Finish Strong: Tips for Bagging Late-Season Birds

44fff9a0-0cf7-4cfb-929a-fd4ab9b21694 As fall turns to winter, South Dakota hunters have one thing on their minds – how to get the most out of the last few weekends of pheasant season. 
If properly prepared, late season pheasant hunting can be every bit as successful as the opening weekend. We talked to Mark Haugan, a guide at Broken Arrow Farms in Pierre, South Dakota, about how committed hunters can keep bagging birds while everyone else is staying inside.
To start things off, he stressed that your strategy should be completely different from opening weekend. Since most fields have been hunted a few times, the birds are more on edge – you won’t find it as easy to get close. Make sure you choose the right tools for the job, too. “Your equipment will change. You’ll shoot a heavier load and shots are usually further out,” Mark told us. Rather than walking the fields as you would on opening day, surrounding the areas where birds are likely to be taking cover can help prevent them from flushing out of range.
Heading out right after a snowfall can also provide hunters with a big advantage. According to Mark, “after a fresh snow, birds tend to sit tight. It’s a real good opportunity to walk through a field and get them in flushes.” When it’s colder, look for birds in sloughs, cattails and tree groves – find a food source and you might just hit the jackpot.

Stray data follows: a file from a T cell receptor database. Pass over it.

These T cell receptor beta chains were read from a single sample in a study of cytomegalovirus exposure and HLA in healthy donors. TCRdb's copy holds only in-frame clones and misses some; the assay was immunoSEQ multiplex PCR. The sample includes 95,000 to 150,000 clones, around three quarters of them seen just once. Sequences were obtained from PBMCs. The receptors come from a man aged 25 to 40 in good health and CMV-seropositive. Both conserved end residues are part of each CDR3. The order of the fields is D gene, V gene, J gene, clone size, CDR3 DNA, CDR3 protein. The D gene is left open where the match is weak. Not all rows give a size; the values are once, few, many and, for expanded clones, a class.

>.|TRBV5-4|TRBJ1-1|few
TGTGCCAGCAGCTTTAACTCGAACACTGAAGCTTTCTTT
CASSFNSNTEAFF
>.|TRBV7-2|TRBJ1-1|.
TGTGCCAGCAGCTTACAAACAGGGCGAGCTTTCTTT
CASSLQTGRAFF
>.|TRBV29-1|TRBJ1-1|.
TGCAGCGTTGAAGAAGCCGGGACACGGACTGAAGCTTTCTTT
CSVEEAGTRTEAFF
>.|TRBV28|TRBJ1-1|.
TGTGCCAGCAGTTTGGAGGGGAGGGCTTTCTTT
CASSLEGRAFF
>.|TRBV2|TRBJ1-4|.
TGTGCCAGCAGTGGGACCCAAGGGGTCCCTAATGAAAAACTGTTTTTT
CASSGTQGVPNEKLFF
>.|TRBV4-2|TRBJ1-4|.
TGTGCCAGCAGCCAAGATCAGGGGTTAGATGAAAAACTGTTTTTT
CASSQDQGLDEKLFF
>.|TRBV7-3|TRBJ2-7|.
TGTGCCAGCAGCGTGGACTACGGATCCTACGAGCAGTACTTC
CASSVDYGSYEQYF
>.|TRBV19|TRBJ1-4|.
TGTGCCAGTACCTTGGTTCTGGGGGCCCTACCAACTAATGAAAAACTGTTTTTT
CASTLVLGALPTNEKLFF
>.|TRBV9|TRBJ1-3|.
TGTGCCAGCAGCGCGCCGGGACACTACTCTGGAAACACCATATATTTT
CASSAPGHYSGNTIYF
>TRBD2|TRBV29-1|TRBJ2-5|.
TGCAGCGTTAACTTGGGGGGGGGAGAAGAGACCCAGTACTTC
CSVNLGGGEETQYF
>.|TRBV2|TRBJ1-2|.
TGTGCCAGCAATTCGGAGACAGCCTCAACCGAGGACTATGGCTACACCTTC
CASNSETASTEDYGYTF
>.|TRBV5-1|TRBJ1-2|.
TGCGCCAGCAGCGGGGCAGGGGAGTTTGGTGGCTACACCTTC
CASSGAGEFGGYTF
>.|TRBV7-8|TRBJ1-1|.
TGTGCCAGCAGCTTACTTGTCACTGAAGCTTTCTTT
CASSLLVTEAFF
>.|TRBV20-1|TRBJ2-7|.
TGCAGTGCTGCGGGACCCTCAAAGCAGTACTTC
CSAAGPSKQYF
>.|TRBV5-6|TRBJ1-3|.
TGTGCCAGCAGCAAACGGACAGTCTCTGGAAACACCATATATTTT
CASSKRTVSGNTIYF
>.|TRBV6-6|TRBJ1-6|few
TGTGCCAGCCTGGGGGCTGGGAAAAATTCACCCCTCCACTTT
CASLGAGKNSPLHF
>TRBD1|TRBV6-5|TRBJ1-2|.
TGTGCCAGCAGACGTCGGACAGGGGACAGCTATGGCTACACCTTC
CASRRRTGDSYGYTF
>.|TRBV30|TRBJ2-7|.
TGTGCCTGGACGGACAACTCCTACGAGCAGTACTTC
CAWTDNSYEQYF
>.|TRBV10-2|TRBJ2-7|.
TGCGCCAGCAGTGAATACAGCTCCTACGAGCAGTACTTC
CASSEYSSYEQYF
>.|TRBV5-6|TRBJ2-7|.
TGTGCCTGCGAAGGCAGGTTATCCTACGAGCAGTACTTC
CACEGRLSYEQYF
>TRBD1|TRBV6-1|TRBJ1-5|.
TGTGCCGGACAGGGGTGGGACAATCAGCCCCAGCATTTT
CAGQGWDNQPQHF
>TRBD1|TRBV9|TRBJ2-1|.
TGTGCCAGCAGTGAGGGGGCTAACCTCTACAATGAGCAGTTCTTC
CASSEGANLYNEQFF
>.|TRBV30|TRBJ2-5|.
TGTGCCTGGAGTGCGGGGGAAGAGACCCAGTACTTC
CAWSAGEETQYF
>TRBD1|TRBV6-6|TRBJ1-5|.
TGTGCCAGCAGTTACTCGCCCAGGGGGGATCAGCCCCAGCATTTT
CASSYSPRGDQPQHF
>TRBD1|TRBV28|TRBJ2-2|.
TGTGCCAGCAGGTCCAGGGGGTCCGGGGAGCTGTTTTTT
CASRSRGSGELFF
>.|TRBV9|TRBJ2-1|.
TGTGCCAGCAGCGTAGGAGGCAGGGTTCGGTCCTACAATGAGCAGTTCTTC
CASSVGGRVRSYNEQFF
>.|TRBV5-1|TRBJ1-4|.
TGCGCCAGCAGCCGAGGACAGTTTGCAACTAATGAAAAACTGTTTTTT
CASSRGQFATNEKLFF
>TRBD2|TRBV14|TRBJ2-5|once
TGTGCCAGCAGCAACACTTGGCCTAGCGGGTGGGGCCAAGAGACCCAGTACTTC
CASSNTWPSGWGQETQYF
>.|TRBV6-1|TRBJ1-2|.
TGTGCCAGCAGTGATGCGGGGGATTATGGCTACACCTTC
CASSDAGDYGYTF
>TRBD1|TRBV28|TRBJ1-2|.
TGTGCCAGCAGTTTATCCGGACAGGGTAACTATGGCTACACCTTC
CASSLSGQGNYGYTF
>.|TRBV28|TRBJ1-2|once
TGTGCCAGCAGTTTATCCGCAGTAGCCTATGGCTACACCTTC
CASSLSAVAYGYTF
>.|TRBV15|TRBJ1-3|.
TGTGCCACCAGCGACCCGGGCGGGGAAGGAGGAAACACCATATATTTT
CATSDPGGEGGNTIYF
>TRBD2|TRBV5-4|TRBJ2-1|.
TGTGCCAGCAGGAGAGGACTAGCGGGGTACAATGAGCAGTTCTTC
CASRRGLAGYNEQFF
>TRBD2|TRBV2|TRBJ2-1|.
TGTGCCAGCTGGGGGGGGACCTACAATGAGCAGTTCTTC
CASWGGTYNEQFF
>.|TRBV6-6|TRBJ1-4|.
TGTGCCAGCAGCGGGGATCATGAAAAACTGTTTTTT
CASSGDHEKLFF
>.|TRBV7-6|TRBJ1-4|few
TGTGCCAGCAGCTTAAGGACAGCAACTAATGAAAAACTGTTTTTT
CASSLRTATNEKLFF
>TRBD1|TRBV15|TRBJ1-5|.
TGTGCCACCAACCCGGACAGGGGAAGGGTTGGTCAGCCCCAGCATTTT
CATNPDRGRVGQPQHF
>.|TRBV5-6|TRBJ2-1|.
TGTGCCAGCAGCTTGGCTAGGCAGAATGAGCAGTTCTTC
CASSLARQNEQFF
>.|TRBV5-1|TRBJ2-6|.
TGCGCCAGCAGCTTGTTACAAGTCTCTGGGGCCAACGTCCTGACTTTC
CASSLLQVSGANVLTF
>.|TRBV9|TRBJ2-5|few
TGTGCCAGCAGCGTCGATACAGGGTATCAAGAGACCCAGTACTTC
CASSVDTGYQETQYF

When you do find the pheasants, your approach should be different than it is early in the season. “You have to be stealthier than you do on opening day,” Mark explained. Walk in where the wind will blow your sound away from the birds, and keep quiet – stay in small groups, and plan your hunt back in the truck instead of outside.
Lastly, we asked Mark why central South Dakota makes for a great hunting trip. In his opinion, a number of factors add up to the perfect experience. “The Pierre area and Central South Dakota as a whole have better pheasant numbers year-over-year. With lots of public ground, lots of habitat for birds, and numerous commercial hunting operations, bird numbers stay up and many guides in the area know where to find them.” He also praised Pierre’s atmosphere, amenities and history.
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